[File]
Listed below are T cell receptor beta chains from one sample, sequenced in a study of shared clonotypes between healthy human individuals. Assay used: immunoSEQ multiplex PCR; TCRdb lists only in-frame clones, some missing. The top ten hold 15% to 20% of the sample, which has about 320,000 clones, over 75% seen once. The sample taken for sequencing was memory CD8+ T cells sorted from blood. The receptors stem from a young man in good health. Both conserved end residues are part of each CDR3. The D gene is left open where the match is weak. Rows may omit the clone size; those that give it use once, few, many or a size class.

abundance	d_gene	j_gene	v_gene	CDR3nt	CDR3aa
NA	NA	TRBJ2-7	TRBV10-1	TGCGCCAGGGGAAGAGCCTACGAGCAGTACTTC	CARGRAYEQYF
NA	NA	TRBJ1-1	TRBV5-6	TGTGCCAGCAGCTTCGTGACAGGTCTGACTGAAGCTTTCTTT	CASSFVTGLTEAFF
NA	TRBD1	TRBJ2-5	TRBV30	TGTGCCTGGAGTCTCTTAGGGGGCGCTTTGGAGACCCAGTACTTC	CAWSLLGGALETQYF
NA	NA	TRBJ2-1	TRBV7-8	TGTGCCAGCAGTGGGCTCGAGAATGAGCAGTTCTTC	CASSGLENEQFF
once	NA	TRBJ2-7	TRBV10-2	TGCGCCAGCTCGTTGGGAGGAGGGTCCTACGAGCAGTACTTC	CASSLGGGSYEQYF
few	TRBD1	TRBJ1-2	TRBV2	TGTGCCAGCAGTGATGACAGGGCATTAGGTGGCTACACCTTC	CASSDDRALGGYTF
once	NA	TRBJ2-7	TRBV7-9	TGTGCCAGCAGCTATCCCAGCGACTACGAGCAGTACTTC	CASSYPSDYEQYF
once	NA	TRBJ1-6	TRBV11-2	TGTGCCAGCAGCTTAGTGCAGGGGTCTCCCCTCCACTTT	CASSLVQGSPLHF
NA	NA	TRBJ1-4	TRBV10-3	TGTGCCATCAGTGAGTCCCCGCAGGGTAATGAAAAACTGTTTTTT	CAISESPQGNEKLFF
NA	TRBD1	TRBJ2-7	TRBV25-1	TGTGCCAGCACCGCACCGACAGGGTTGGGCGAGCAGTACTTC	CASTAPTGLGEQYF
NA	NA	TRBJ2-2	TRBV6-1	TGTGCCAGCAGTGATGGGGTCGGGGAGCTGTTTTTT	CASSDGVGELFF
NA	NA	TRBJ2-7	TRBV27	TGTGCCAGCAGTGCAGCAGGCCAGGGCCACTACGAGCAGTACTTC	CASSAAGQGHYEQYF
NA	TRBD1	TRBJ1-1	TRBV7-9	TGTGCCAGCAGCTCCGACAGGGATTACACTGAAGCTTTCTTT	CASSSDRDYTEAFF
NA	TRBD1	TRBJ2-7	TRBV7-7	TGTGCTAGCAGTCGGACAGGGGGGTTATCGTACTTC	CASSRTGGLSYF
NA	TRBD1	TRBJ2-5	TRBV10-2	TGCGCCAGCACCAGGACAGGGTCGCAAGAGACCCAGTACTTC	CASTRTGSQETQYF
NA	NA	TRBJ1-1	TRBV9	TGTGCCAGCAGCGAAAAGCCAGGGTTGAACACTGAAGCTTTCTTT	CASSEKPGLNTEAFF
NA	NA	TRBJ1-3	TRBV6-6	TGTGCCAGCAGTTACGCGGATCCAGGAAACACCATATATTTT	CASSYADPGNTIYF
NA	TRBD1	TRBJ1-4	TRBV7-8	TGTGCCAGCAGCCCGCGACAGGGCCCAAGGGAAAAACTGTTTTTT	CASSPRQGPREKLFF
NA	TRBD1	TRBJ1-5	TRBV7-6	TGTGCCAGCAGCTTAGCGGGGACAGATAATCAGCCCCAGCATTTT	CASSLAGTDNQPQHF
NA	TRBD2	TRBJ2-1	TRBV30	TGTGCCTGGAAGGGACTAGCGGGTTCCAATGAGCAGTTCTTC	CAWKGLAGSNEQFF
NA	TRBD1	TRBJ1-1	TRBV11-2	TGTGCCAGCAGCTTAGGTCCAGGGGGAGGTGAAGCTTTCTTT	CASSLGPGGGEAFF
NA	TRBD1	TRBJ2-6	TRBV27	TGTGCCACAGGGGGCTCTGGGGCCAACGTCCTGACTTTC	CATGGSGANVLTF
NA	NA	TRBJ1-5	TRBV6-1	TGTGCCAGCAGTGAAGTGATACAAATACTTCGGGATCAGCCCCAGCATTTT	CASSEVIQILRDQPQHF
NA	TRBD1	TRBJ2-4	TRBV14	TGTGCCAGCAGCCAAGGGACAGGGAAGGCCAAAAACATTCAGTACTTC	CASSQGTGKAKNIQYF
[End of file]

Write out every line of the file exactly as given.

Listed below are T cell receptor beta chains from one sample, sequenced in a study of shared clonotypes between healthy human individuals. Assay used: immunoSEQ multiplex PCR; TCRdb lists only in-frame clones, some missing. The top ten hold 15% to 20% of the sample, which has about 320,000 clones, over 75% seen once. The sample taken for sequencing was memory CD8+ T cells sorted from blood. The receptors stem from a young man in good health. Both conserved end residues are part of each CDR3. The D gene is left open where the match is weak. Rows may omit the clone size; those that give it use once, few, many or a size class.

abundance	d_gene	j_gene	v_gene	CDR3nt	CDR3aa
NA	NA	TRBJ2-7	TRBV10-1	TGCGCCAGGGGAAGAGCCTACGAGCAGTACTTC	CARGRAYEQYF
NA	NA	TRBJ1-1	TRBV5-6	TGTGCCAGCAGCTTCGTGACAGGTCTGACTGAAGCTTTCTTT	CASSFVTGLTEAFF
NA	TRBD1	TRBJ2-5	TRBV30	TGTGCCTGGAGTCTCTTAGGGGGCGCTTTGGAGACCCAGTACTTC	CAWSLLGGALETQYF
NA	NA	TRBJ2-1	TRBV7-8	TGTGCCAGCAGTGGGCTCGAGAATGAGCAGTTCTTC	CASSGLENEQFF
once	NA	TRBJ2-7	TRBV10-2	TGCGCCAGCTCGTTGGGAGGAGGGTCCTACGAGCAGTACTTC	CASSLGGGSYEQYF
few	TRBD1	TRBJ1-2	TRBV2	TGTGCCAGCAGTGATGACAGGGCATTAGGTGGCTACACCTTC	CASSDDRALGGYTF
once	NA	TRBJ2-7	TRBV7-9	TGTGCCAGCAGCTATCCCAGCGACTACGAGCAGTACTTC	CASSYPSDYEQYF
once	NA	TRBJ1-6	TRBV11-2	TGTGCCAGCAGCTTAGTGCAGGGGTCTCCCCTCCACTTT	CASSLVQGSPLHF
NA	NA	TRBJ1-4	TRBV10-3	TGTGCCATCAGTGAGTCCCCGCAGGGTAATGAAAAACTGTTTTTT	CAISESPQGNEKLFF
NA	TRBD1	TRBJ2-7	TRBV25-1	TGTGCCAGCACCGCACCGACAGGGTTGGGCGAGCAGTACTTC	CASTAPTGLGEQYF
NA	NA	TRBJ2-2	TRBV6-1	TGTGCCAGCAGTGATGGGGTCGGGGAGCTGTTTTTT	CASSDGVGELFF
NA	NA	TRBJ2-7	TRBV27	TGTGCCAGCAGTGCAGCAGGCCAGGGCCACTACGAGCAGTACTTC	CASSAAGQGHYEQYF
NA	TRBD1	TRBJ1-1	TRBV7-9	TGTGCCAGCAGCTCCGACAGGGATTACACTGAAGCTTTCTTT	CASSSDRDYTEAFF
NA	TRBD1	TRBJ2-7	TRBV7-7	TGTGCTAGCAGTCGGACAGGGGGGTTATCGTACTTC	CASSRTGGLSYF
NA	TRBD1	TRBJ2-5	TRBV10-2	TGCGCCAGCACCAGGACAGGGTCGCAAGAGACCCAGTACTTC	CASTRTGSQETQYF
NA	NA	TRBJ1-1	TRBV9	TGTGCCAGCAGCGAAAAGCCAGGGTTGAACACTGAAGCTTTCTTT	CASSEKPGLNTEAFF
NA	NA	TRBJ1-3	TRBV6-6	TGTGCCAGCAGTTACGCGGATCCAGGAAACACCATATATTTT	CASSYADPGNTIYF
NA	TRBD1	TRBJ1-4	TRBV7-8	TGTGCCAGCAGCCCGCGACAGGGCCCAAGGGAAAAACTGTTTTTT	CASSPRQGPREKLFF
NA	TRBD1	TRBJ1-5	TRBV7-6	TGTGCCAGCAGCTTAGCGGGGACAGATAATCAGCCCCAGCATTTT	CASSLAGTDNQPQHF
NA	TRBD2	TRBJ2-1	TRBV30	TGTGCCTGGAAGGGACTAGCGGGTTCCAATGAGCAGTTCTTC	CAWKGLAGSNEQFF
NA	TRBD1	TRBJ1-1	TRBV11-2	TGTGCCAGCAGCTTAGGTCCAGGGGGAGGTGAAGCTTTCTTT	CASSLGPGGGEAFF
NA	TRBD1	TRBJ2-6	TRBV27	TGTGCCACAGGGGGCTCTGGGGCCAACGTCCTGACTTTC	CATGGSGANVLTF
NA	NA	TRBJ1-5	TRBV6-1	TGTGCCAGCAGTGAAGTGATACAAATACTTCGGGATCAGCCCCAGCATTTT	CASSEVIQILRDQPQHF
NA	TRBD1	TRBJ2-4	TRBV14	TGTGCCAGCAGCCAAGGGACAGGGAAGGCCAAAAACATTCAGTACTTC	CASSQGTGKAKNIQYF